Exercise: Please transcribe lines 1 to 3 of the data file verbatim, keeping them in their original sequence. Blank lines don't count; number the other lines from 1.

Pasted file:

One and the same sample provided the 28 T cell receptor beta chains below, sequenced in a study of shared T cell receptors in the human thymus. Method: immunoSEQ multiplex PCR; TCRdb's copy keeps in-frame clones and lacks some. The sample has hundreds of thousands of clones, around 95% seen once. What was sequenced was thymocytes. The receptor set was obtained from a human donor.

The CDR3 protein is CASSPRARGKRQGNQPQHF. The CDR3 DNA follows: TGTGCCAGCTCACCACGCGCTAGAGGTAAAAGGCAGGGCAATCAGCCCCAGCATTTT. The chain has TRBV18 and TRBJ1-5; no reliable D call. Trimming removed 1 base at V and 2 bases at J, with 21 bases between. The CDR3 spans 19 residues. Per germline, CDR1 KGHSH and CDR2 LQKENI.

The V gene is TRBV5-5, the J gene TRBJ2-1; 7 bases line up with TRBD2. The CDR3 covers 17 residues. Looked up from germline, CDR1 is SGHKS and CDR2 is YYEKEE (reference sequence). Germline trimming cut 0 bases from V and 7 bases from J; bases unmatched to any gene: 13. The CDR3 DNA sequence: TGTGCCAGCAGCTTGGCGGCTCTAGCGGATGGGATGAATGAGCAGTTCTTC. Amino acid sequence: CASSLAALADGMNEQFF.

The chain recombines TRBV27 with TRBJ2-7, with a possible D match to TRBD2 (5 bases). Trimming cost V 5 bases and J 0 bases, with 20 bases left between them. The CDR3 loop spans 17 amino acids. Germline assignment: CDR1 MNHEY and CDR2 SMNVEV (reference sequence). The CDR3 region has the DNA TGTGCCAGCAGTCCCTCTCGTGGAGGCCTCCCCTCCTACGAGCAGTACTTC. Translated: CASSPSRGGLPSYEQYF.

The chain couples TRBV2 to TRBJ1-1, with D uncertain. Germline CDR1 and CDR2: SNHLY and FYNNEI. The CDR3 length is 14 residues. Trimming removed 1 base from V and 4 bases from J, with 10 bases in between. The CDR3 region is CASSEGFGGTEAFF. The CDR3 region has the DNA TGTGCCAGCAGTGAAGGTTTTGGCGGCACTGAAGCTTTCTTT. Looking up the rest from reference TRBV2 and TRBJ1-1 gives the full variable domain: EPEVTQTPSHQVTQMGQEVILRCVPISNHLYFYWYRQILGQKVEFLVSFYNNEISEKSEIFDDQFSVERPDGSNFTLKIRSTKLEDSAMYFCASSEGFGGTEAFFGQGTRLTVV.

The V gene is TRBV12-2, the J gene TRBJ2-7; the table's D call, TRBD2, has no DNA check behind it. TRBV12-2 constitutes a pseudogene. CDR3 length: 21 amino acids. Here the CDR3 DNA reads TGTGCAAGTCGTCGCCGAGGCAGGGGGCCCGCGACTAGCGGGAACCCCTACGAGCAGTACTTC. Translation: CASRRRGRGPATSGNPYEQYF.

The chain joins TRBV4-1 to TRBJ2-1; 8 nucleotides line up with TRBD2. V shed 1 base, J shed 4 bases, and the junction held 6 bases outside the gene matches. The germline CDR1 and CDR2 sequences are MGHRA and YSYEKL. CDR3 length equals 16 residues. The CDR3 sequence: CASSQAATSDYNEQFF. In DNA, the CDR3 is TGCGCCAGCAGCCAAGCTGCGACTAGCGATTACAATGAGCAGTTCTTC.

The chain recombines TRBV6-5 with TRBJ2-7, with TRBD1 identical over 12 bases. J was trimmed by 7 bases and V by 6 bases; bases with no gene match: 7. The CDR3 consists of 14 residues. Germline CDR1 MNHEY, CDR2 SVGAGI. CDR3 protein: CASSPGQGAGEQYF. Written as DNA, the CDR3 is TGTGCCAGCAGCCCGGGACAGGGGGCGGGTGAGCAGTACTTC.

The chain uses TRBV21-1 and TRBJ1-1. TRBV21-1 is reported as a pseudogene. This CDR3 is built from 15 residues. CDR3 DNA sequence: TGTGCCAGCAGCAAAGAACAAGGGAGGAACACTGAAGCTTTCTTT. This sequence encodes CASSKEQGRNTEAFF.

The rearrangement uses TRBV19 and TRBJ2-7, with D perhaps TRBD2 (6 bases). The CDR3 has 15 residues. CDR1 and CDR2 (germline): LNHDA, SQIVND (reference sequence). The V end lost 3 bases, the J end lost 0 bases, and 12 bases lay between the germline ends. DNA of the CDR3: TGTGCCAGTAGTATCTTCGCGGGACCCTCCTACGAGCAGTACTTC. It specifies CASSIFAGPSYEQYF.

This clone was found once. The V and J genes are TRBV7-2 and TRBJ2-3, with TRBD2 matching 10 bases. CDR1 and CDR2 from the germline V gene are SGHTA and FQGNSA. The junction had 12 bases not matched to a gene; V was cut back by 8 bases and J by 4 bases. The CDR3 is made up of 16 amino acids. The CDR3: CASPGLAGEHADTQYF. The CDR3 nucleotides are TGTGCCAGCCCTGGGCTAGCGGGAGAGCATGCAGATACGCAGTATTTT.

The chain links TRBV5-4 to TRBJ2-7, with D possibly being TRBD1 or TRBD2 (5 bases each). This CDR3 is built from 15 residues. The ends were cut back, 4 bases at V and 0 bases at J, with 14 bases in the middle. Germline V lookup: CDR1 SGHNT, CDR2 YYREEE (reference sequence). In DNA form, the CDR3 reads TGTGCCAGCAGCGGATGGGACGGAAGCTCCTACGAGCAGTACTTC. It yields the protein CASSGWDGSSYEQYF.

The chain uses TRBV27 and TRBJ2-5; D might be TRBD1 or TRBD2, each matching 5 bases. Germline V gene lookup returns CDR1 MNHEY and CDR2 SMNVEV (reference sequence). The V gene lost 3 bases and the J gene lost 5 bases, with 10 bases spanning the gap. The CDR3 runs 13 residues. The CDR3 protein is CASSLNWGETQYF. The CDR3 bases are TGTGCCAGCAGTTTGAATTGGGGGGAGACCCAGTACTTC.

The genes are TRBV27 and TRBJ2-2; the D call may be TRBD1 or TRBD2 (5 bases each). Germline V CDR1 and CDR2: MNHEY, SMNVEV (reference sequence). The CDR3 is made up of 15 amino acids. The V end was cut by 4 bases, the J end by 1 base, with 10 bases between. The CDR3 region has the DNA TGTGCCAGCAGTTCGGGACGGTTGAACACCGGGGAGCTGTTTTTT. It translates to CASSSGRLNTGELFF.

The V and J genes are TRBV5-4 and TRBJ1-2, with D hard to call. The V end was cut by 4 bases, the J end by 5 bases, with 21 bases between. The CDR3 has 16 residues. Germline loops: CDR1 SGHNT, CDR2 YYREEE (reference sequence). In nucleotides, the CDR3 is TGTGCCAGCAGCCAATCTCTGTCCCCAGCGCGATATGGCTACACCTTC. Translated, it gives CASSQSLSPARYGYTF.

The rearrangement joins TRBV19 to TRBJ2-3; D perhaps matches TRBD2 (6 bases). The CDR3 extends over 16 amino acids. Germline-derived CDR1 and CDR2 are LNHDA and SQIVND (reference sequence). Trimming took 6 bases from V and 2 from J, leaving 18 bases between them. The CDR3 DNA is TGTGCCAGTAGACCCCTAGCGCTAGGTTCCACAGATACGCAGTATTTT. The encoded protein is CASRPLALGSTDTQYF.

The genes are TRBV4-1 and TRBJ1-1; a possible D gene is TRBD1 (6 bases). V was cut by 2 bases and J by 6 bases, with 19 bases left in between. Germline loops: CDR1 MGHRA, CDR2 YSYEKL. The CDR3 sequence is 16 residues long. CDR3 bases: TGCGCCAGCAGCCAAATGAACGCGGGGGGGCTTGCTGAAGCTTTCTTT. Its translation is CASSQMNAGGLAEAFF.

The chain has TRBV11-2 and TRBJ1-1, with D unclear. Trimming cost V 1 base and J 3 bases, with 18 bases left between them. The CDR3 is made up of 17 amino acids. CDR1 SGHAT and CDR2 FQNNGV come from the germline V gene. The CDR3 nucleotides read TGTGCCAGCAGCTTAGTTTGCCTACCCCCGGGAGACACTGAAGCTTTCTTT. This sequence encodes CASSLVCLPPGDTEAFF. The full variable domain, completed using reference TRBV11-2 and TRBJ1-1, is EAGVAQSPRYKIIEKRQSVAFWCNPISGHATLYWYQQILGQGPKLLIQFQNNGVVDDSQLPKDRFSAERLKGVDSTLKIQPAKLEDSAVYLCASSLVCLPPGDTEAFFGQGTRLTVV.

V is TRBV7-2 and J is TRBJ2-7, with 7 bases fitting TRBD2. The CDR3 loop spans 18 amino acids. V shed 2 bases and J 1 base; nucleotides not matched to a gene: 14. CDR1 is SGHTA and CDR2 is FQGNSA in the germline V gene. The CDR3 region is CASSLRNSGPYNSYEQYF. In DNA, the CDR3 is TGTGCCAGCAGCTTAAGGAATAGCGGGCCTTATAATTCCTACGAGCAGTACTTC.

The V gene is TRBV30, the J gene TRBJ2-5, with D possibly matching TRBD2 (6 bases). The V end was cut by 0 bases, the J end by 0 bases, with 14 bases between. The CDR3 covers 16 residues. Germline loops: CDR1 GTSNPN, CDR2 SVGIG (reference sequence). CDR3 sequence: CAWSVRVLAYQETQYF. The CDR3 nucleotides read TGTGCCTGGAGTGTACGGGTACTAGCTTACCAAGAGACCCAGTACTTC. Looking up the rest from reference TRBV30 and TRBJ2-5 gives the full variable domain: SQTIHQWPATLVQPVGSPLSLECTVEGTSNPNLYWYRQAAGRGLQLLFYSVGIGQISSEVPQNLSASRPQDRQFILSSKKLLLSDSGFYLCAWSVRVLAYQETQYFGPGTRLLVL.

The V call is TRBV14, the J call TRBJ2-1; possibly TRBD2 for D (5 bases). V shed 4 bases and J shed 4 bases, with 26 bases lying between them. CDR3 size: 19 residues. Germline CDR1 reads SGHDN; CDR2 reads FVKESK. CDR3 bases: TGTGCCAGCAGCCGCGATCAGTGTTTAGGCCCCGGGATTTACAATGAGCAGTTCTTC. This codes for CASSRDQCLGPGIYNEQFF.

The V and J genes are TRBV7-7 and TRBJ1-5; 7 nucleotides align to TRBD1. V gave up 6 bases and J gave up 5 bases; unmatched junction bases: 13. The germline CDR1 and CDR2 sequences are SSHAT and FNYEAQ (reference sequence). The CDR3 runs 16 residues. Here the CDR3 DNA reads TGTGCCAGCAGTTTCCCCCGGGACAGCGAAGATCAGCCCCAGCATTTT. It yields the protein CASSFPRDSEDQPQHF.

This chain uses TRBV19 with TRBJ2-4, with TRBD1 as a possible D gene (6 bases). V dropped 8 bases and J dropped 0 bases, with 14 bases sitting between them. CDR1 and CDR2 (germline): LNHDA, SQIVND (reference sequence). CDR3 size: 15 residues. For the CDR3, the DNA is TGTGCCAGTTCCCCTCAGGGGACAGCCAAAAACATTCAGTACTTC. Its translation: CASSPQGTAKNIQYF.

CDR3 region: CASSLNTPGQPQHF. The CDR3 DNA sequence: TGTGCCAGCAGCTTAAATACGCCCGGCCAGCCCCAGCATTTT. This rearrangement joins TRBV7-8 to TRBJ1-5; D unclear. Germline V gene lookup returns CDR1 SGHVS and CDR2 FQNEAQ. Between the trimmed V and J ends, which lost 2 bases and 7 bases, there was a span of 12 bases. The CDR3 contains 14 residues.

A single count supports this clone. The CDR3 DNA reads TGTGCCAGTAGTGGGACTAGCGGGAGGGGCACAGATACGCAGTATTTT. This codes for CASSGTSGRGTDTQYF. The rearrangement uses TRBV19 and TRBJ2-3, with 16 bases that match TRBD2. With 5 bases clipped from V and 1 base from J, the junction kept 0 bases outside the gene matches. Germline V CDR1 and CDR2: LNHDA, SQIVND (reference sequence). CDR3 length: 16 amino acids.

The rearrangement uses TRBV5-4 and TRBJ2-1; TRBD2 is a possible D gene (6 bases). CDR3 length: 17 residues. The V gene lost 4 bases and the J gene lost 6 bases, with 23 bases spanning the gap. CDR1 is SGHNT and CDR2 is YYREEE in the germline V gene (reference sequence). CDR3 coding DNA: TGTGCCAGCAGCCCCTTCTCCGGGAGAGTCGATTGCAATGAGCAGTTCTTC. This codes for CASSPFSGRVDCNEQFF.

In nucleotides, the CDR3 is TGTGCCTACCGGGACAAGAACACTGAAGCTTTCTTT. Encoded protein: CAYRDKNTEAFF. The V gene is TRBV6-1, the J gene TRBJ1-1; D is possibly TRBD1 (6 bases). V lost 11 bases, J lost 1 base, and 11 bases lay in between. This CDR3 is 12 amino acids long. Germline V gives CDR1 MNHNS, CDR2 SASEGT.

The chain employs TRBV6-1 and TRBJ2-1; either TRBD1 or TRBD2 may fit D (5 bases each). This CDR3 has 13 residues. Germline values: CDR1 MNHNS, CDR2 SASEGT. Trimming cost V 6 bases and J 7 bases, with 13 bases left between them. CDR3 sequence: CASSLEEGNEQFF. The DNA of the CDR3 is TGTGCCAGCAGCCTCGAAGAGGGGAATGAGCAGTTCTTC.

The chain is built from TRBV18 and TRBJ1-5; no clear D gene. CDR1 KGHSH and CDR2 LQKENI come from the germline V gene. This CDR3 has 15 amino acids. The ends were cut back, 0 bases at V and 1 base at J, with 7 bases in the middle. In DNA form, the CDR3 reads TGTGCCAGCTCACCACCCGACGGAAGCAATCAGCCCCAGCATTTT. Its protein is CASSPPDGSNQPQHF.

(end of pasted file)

One and the same sample provided the 28 T cell receptor beta chains below, sequenced in a study of shared T cell receptors in the human thymus. Method: immunoSEQ multiplex PCR; TCRdb's copy keeps in-frame clones and lacks some. The sample has hundreds of thousands of clones, around 95% seen once. What was sequenced was thymocytes. The receptor set was obtained from a human donor.

The CDR3 protein is CASSPRARGKRQGNQPQHF. The CDR3 DNA follows: TGTGCCAGCTCACCACGCGCTAGAGGTAAAAGGCAGGGCAATCAGCCCCAGCATTTT. The chain has TRBV18 and TRBJ1-5; no reliable D call. Trimming removed 1 base at V and 2 bases at J, with 21 bases between. The CDR3 spans 19 residues. Per germline, CDR1 KGHSH and CDR2 LQKENI.

The V gene is TRBV5-5, the J gene TRBJ2-1; 7 bases line up with TRBD2. The CDR3 covers 17 residues. Looked up from germline, CDR1 is SGHKS and CDR2 is YYEKEE (reference sequence). Germline trimming cut 0 bases from V and 7 bases from J; bases unmatched to any gene: 13. The CDR3 DNA sequence: TGTGCCAGCAGCTTGGCGGCTCTAGCGGATGGGATGAATGAGCAGTTCTTC. Amino acid sequence: CASSLAALADGMNEQFF.